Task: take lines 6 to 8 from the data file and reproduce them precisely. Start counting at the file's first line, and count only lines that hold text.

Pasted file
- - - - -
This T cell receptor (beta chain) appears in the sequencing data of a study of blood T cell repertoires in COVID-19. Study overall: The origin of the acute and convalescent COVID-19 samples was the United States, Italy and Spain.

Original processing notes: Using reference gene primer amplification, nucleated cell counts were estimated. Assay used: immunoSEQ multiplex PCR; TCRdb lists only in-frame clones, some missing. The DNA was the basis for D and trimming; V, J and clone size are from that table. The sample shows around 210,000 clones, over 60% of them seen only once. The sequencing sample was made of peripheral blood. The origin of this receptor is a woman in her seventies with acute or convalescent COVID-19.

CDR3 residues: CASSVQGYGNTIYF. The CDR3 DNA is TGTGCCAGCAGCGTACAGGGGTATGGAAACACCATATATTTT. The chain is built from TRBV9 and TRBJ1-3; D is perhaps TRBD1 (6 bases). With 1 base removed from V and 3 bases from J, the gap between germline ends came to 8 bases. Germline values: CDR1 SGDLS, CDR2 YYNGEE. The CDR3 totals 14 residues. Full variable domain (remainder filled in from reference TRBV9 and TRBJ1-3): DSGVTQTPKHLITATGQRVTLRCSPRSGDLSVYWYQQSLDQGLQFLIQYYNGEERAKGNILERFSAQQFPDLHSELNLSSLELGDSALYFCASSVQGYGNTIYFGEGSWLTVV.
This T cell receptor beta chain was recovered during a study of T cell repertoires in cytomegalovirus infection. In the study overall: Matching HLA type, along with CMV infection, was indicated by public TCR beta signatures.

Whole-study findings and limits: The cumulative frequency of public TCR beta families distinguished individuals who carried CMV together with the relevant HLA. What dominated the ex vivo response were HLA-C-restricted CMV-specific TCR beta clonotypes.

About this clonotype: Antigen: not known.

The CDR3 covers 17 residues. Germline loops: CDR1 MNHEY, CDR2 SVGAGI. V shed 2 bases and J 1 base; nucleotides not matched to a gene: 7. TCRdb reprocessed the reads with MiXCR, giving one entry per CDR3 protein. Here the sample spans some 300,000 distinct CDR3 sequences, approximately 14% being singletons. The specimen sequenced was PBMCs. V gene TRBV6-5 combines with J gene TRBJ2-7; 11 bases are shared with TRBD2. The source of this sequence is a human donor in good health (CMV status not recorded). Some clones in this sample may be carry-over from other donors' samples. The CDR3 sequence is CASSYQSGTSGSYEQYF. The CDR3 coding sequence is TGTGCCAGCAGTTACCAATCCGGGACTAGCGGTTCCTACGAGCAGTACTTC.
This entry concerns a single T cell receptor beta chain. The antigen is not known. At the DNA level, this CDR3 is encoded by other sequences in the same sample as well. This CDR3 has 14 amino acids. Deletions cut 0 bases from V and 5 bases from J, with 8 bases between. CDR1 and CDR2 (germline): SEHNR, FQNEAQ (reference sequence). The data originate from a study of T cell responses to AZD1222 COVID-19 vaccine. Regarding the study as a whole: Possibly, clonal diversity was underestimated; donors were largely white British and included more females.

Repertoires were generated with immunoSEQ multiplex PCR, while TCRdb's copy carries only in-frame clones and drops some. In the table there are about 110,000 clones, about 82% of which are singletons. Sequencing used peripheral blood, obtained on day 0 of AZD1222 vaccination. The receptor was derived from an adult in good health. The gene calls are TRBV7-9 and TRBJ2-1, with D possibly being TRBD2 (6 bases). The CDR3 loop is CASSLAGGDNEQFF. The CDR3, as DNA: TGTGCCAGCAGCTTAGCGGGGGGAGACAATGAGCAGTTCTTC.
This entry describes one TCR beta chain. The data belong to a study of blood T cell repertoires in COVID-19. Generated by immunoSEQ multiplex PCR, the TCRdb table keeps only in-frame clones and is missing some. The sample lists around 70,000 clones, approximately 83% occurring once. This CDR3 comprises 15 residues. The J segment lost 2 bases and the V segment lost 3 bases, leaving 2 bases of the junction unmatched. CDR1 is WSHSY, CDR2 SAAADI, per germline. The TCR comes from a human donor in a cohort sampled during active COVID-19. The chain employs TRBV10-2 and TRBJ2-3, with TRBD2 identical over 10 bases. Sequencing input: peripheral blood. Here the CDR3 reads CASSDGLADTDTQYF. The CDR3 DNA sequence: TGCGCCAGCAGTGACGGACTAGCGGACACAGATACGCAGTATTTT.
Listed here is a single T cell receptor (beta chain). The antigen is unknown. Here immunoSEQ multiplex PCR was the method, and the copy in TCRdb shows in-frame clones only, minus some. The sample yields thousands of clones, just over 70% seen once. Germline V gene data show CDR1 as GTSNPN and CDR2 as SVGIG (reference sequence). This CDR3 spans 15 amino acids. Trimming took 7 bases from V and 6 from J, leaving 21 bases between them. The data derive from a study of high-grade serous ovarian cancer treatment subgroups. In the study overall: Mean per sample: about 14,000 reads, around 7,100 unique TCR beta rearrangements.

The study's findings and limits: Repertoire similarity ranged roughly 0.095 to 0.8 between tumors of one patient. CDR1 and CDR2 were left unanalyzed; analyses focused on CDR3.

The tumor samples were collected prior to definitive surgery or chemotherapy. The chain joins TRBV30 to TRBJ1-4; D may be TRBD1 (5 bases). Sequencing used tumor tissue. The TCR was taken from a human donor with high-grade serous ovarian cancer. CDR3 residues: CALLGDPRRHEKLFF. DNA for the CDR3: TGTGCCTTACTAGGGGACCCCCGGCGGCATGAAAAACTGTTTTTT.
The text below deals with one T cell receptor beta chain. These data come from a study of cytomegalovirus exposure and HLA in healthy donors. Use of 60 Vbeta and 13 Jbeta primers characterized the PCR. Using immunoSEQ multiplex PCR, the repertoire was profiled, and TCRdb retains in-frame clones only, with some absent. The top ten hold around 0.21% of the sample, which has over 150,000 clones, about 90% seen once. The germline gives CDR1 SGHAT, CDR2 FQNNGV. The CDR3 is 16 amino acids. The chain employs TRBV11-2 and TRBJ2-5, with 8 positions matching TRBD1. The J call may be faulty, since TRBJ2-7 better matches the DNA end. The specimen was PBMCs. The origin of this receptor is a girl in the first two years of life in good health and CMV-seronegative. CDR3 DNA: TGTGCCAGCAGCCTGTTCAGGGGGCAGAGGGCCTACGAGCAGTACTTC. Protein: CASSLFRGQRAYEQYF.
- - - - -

About this clonotype: Antigen: not known.

The CDR3 covers 17 residues. Germline loops: CDR1 MNHEY, CDR2 SVGAGI. V shed 2 bases and J 1 base; nucleotides not matched to a gene: 7. TCRdb reprocessed the reads with MiXCR, giving one entry per CDR3 protein. Here the sample spans some 300,000 distinct CDR3 sequences, approximately 14% being singletons. The specimen sequenced was PBMCs. V gene TRBV6-5 combines with J gene TRBJ2-7; 11 bases are shared with TRBD2. The source of this sequence is a human donor in good health (CMV status not recorded). Some clones in this sample may be carry-over from other donors' samples. The CDR3 sequence is CASSYQSGTSGSYEQYF. The CDR3 coding sequence is TGTGCCAGCAGTTACCAATCCGGGACTAGCGGTTCCTACGAGCAGTACTTC.
This entry concerns a single T cell receptor beta chain. The antigen is not known. At the DNA level, this CDR3 is encoded by other sequences in the same sample as well. This CDR3 has 14 amino acids. Deletions cut 0 bases from V and 5 bases from J, with 8 bases between. CDR1 and CDR2 (germline): SEHNR, FQNEAQ (reference sequence). The data originate from a study of T cell responses to AZD1222 COVID-19 vaccine. Regarding the study as a whole: Possibly, clonal diversity was underestimated; donors were largely white British and included more females.